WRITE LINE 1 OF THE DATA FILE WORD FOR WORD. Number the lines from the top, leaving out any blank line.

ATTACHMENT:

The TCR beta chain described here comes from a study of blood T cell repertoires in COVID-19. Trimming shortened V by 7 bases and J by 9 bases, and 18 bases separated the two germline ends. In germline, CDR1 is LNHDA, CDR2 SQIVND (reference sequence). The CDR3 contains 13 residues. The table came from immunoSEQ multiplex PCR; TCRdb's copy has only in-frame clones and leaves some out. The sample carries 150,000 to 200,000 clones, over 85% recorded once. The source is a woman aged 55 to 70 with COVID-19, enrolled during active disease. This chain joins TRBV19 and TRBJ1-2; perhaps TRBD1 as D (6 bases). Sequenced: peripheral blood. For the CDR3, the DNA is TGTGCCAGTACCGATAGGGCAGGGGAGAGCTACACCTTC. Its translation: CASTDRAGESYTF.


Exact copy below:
The TCR beta chain described here comes from a study of blood T cell repertoires in COVID-19. Trimming shortened V by 7 bases and J by 9 bases, and 18 bases separated the two germline ends. In germline, CDR1 is LNHDA, CDR2 SQIVND (reference sequence). The CDR3 contains 13 residues. The table came from immunoSEQ multiplex PCR; TCRdb's copy has only in-frame clones and leaves some out. The sample carries 150,000 to 200,000 clones, over 85% recorded once. The source is a woman aged 55 to 70 with COVID-19, enrolled during active disease. This chain joins TRBV19 and TRBJ1-2; perhaps TRBD1 as D (6 bases). Sequenced: peripheral blood. For the CDR3, the DNA is TGTGCCAGTACCGATAGGGCAGGGGAGAGCTACACCTTC. Its translation: CASTDRAGESYTF.